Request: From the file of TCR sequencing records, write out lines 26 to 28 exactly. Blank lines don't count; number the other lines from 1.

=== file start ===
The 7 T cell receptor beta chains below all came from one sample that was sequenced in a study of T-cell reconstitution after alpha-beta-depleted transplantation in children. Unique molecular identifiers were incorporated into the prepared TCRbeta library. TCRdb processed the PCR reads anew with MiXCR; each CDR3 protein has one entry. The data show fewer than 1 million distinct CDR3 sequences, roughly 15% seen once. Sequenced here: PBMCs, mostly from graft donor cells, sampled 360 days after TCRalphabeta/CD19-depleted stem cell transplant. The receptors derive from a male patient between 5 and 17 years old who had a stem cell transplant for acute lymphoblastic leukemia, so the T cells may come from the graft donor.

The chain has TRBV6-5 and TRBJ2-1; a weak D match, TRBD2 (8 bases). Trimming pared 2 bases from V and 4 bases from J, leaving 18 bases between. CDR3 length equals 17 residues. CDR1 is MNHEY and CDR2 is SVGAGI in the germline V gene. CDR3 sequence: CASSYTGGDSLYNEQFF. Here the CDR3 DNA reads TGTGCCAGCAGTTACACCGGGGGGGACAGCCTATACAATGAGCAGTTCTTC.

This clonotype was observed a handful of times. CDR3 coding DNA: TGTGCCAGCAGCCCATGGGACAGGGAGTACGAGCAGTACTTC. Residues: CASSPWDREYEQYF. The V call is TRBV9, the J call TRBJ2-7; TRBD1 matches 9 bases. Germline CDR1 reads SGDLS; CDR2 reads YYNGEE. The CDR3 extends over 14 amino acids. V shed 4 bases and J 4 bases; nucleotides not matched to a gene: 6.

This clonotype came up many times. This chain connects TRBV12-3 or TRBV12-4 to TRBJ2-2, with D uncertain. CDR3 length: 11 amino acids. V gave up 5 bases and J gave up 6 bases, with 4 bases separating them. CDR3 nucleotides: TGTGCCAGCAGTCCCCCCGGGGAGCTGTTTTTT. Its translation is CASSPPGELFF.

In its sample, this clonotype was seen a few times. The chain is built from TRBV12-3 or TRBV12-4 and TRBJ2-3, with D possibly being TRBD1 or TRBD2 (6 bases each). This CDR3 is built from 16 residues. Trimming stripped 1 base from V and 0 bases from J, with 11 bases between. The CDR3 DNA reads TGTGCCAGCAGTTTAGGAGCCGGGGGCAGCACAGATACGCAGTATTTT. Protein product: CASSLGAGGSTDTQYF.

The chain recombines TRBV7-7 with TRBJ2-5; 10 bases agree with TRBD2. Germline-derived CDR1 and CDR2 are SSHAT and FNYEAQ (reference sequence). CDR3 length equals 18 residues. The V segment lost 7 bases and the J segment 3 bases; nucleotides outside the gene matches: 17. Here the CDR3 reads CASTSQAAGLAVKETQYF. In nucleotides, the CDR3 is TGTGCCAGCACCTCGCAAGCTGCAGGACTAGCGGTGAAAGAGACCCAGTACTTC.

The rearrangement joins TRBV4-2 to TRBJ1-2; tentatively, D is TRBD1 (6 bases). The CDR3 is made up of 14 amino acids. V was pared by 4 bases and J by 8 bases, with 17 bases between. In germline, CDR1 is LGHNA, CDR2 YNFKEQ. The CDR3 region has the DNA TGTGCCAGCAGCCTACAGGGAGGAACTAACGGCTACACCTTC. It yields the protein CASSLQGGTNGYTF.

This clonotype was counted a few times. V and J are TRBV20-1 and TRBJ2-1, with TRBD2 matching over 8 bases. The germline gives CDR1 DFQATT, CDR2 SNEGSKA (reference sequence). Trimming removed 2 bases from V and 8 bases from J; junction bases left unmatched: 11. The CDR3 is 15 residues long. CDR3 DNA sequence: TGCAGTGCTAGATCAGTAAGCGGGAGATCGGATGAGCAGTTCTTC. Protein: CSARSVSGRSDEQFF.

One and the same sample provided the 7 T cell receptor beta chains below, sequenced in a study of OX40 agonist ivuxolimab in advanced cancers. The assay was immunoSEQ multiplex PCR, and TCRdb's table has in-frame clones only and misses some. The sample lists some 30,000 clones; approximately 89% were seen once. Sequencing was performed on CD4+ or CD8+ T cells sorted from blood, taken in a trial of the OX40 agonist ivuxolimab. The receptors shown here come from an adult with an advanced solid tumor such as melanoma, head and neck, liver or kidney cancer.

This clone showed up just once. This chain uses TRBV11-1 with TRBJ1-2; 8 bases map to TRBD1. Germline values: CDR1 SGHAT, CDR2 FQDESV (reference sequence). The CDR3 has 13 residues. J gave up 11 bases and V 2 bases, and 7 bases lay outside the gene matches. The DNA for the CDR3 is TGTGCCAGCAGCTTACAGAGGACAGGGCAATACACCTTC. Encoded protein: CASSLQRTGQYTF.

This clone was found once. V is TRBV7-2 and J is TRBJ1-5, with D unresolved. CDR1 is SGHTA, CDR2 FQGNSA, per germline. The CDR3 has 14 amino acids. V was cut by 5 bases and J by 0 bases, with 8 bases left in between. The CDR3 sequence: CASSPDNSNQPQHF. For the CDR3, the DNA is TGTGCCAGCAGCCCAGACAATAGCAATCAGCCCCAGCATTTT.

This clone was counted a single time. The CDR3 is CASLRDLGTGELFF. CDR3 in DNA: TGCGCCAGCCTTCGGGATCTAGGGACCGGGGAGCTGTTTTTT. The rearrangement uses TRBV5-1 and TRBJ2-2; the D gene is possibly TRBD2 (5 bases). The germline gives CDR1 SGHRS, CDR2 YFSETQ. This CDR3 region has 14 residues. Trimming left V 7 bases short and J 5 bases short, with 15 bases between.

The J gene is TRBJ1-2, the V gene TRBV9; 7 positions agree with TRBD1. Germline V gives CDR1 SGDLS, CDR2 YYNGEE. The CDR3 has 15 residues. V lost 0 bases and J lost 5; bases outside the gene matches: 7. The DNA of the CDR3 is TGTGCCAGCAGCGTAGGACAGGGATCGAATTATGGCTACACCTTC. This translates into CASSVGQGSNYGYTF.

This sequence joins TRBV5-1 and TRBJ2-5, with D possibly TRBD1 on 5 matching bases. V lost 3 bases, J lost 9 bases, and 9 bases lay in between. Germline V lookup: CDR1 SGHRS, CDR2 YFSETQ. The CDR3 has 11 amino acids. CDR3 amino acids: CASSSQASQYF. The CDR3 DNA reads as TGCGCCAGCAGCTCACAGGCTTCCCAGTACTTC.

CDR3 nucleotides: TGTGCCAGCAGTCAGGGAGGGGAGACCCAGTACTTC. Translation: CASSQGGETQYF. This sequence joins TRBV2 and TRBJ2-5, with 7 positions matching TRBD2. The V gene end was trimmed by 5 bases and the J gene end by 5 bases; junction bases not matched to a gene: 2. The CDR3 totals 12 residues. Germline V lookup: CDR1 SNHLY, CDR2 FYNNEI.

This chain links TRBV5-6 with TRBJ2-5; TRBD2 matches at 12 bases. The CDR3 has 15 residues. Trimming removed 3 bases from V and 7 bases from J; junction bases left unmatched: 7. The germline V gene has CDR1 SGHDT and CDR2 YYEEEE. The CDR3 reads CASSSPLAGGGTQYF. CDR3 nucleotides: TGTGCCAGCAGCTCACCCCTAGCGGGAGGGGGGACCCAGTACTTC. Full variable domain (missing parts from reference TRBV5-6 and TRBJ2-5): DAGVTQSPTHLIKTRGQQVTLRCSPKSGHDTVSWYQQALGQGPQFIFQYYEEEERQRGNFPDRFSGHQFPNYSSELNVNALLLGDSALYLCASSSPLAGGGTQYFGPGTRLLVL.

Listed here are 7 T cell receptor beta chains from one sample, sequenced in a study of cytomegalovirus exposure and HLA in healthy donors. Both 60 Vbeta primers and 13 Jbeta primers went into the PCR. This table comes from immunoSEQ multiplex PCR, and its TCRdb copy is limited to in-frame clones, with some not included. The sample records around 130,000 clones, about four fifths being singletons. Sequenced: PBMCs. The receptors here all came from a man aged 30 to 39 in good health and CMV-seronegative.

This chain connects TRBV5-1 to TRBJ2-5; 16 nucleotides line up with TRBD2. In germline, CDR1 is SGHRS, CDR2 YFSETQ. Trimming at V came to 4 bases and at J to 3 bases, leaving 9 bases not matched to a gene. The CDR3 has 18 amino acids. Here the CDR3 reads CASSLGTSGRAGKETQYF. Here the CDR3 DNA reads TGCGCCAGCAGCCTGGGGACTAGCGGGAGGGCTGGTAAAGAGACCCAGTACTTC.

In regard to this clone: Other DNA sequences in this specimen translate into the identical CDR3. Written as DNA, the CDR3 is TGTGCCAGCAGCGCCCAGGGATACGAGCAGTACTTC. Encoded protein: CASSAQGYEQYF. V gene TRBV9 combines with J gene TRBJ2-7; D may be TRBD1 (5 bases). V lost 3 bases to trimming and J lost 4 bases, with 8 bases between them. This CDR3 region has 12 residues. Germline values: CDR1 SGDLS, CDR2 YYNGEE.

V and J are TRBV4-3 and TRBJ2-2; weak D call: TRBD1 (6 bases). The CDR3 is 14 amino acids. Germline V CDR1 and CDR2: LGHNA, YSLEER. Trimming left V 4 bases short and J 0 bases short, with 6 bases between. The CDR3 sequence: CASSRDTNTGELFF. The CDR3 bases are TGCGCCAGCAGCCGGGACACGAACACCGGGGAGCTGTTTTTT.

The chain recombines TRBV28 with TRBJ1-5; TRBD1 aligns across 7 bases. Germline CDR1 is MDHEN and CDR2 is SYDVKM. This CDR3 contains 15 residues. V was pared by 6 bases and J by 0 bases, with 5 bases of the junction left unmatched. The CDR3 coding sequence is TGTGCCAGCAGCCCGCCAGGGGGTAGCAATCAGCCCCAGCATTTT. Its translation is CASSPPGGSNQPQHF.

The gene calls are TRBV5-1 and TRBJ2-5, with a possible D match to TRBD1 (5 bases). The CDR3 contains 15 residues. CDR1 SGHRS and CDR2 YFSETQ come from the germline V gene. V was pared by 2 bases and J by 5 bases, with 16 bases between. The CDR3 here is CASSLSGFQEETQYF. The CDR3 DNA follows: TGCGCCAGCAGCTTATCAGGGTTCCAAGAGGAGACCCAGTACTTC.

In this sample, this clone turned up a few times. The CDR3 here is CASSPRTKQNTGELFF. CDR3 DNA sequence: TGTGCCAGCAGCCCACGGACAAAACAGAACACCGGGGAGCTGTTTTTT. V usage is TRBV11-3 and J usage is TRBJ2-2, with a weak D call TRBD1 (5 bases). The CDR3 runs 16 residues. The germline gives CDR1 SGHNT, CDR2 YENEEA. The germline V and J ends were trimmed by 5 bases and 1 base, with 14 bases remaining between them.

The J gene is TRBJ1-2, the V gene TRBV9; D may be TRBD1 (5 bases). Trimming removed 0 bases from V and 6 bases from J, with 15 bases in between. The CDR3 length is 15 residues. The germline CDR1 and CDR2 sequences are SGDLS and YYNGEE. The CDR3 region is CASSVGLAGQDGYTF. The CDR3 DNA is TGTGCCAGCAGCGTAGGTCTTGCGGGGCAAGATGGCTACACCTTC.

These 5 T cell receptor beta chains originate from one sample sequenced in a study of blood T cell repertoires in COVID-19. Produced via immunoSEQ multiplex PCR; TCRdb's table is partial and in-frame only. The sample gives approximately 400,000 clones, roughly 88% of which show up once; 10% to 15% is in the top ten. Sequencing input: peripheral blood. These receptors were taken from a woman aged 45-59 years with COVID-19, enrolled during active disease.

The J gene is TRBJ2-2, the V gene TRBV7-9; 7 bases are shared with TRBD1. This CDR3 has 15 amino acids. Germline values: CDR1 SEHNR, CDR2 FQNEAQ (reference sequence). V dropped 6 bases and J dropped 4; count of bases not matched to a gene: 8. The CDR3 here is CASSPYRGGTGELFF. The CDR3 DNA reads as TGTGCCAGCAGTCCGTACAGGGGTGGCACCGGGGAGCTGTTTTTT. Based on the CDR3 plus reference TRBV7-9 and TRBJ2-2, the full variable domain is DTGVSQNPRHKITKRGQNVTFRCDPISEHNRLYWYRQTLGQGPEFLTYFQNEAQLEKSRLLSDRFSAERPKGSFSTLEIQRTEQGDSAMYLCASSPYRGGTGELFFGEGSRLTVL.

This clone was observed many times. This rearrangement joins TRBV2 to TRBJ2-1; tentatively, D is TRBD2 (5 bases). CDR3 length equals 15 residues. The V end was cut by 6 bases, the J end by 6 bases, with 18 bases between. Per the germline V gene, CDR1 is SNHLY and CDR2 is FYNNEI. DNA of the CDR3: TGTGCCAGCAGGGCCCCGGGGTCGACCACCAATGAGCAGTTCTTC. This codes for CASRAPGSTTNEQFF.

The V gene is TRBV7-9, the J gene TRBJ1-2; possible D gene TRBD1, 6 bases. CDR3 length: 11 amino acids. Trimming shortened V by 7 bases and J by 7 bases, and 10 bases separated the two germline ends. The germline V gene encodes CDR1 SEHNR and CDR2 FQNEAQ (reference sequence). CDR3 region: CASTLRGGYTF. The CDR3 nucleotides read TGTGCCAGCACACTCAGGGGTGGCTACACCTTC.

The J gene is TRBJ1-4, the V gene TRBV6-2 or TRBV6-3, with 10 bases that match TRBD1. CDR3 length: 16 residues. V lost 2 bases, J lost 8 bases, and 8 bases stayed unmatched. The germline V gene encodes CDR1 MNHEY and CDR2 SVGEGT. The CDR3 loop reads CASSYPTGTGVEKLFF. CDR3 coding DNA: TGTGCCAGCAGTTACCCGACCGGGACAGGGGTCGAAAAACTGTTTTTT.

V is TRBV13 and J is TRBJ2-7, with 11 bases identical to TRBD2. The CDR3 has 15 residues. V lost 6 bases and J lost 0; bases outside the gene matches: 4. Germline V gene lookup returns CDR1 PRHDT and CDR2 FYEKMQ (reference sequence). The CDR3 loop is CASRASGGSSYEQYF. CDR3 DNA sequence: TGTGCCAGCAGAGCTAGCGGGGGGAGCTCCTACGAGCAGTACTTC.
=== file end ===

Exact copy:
The J gene is TRBJ2-2, the V gene TRBV7-9; 7 bases are shared with TRBD1. This CDR3 has 15 amino acids. Germline values: CDR1 SEHNR, CDR2 FQNEAQ (reference sequence). V dropped 6 bases and J dropped 4; count of bases not matched to a gene: 8. The CDR3 here is CASSPYRGGTGELFF. The CDR3 DNA reads as TGTGCCAGCAGTCCGTACAGGGGTGGCACCGGGGAGCTGTTTTTT. Based on the CDR3 plus reference TRBV7-9 and TRBJ2-2, the full variable domain is DTGVSQNPRHKITKRGQNVTFRCDPISEHNRLYWYRQTLGQGPEFLTYFQNEAQLEKSRLLSDRFSAERPKGSFSTLEIQRTEQGDSAMYLCASSPYRGGTGELFFGEGSRLTVL.

This clone was observed many times. This rearrangement joins TRBV2 to TRBJ2-1; tentatively, D is TRBD2 (5 bases). CDR3 length equals 15 residues. The V end was cut by 6 bases, the J end by 6 bases, with 18 bases between. Per the germline V gene, CDR1 is SNHLY and CDR2 is FYNNEI. DNA of the CDR3: TGTGCCAGCAGGGCCCCGGGGTCGACCACCAATGAGCAGTTCTTC. This codes for CASRAPGSTTNEQFF.

The V gene is TRBV7-9, the J gene TRBJ1-2; possible D gene TRBD1, 6 bases. CDR3 length: 11 amino acids. Trimming shortened V by 7 bases and J by 7 bases, and 10 bases separated the two germline ends. The germline V gene encodes CDR1 SEHNR and CDR2 FQNEAQ (reference sequence). CDR3 region: CASTLRGGYTF. The CDR3 nucleotides read TGTGCCAGCACACTCAGGGGTGGCTACACCTTC.